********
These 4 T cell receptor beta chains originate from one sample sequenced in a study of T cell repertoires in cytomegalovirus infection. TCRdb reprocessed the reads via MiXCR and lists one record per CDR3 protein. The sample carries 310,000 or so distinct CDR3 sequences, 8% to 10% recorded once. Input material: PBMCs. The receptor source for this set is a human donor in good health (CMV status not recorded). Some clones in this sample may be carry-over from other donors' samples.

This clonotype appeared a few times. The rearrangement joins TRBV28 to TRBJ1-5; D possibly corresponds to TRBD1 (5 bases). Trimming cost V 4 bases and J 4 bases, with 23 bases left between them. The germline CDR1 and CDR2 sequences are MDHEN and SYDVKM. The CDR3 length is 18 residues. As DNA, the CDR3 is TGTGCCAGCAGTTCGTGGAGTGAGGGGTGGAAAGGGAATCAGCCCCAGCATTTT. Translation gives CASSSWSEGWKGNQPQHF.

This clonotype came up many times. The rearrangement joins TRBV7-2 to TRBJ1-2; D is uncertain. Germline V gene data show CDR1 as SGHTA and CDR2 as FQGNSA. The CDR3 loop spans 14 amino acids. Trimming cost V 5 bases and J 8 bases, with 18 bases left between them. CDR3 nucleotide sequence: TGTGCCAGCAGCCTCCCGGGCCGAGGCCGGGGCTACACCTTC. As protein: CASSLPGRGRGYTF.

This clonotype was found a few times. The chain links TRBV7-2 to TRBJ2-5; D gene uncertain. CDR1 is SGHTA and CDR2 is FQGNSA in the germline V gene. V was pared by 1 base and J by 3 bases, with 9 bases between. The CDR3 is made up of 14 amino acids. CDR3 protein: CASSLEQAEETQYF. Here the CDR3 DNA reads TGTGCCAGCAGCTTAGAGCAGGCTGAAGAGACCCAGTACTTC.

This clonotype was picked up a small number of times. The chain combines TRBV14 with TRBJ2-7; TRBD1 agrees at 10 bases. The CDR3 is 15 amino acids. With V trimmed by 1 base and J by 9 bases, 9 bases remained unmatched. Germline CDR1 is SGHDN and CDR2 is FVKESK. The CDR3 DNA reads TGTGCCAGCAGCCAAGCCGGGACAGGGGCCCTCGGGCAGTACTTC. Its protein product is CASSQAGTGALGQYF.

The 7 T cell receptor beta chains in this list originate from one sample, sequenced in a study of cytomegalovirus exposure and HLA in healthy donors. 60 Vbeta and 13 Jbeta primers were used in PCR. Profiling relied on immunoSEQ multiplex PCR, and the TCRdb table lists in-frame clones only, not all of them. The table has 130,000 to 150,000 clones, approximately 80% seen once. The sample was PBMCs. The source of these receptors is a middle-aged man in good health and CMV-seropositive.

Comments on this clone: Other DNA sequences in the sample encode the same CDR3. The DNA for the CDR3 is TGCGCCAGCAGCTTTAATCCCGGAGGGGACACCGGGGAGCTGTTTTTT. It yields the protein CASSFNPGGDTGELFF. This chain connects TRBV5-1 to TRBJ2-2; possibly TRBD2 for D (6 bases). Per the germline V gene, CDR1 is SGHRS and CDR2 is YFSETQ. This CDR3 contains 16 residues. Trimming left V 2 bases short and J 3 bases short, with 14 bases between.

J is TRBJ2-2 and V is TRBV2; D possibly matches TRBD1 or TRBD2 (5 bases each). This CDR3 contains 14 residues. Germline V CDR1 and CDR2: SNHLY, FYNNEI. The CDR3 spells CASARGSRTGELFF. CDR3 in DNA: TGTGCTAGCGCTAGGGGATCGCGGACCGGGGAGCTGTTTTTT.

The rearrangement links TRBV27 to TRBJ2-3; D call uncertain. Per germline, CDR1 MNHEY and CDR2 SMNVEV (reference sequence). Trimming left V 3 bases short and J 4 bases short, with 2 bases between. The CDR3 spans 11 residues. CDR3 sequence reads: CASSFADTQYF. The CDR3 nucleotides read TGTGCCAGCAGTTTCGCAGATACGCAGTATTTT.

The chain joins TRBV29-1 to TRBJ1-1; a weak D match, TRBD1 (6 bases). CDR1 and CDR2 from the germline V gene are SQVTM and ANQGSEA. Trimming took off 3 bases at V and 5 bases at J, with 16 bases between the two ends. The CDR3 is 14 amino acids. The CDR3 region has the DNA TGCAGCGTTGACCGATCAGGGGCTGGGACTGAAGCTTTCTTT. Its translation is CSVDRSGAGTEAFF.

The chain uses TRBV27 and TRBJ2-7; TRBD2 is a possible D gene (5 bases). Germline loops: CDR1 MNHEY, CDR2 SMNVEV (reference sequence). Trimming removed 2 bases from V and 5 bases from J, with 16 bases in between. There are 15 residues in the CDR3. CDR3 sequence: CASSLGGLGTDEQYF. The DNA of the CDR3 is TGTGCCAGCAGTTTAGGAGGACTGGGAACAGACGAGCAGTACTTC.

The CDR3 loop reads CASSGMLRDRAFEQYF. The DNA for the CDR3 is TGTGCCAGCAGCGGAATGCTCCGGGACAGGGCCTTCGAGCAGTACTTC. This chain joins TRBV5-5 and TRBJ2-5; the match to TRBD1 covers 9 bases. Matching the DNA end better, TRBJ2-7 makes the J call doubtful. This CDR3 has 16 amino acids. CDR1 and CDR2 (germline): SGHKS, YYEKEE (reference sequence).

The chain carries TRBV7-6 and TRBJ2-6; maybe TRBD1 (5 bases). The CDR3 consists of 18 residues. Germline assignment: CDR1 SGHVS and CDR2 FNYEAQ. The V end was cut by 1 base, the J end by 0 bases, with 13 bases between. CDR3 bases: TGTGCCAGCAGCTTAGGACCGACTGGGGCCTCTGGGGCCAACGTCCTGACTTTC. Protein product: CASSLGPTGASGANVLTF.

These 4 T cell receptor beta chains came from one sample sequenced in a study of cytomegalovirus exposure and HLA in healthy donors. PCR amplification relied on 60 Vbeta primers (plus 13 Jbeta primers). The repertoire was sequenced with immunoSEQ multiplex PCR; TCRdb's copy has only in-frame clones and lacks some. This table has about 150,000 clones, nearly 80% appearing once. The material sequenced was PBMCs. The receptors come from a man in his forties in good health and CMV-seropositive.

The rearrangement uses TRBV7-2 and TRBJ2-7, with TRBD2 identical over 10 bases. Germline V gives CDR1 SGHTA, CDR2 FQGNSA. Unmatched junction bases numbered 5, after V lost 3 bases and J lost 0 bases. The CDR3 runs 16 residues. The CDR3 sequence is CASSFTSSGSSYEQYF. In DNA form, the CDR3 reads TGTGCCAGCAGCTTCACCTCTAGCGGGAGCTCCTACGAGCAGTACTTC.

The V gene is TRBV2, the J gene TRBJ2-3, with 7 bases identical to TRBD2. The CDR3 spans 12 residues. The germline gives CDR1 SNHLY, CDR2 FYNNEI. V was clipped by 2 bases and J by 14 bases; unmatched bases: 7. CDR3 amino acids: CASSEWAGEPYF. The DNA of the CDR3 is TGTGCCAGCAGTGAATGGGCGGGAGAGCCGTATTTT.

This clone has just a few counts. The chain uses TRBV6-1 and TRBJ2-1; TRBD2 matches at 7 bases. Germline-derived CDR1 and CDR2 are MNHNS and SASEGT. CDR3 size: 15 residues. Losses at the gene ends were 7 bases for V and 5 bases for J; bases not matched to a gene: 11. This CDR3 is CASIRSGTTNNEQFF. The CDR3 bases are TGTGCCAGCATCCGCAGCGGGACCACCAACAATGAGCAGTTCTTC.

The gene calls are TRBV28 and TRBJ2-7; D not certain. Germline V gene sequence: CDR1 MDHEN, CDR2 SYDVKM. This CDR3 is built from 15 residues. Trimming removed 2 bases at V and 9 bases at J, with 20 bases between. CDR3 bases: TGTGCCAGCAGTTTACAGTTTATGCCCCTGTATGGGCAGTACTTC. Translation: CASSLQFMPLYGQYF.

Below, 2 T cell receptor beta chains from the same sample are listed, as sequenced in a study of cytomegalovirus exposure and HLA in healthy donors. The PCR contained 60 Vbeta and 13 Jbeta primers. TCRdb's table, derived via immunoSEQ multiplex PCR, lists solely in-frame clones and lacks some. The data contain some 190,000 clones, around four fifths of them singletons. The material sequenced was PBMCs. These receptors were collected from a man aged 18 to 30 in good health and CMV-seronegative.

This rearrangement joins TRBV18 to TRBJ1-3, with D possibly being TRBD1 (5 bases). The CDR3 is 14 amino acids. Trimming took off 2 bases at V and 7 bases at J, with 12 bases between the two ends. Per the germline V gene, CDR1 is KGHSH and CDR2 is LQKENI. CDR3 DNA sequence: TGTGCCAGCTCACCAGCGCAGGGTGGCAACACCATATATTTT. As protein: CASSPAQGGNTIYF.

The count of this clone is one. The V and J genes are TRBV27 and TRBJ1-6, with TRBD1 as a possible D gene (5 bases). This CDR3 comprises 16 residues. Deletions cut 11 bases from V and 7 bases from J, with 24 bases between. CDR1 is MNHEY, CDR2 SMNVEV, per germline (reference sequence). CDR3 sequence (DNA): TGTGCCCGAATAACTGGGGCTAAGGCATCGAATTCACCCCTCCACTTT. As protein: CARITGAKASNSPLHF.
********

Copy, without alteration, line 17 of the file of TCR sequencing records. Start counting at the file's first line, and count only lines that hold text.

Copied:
This clone has just a few counts. The chain uses TRBV6-1 and TRBJ2-1; TRBD2 matches at 7 bases. Germline-derived CDR1 and CDR2 are MNHNS and SASEGT. CDR3 size: 15 residues. Losses at the gene ends were 7 bases for V and 5 bases for J; bases not matched to a gene: 11. This CDR3 is CASIRSGTTNNEQFF. The CDR3 bases are TGTGCCAGCATCCGCAGCGGGACCACCAACAATGAGCAGTTCTTC.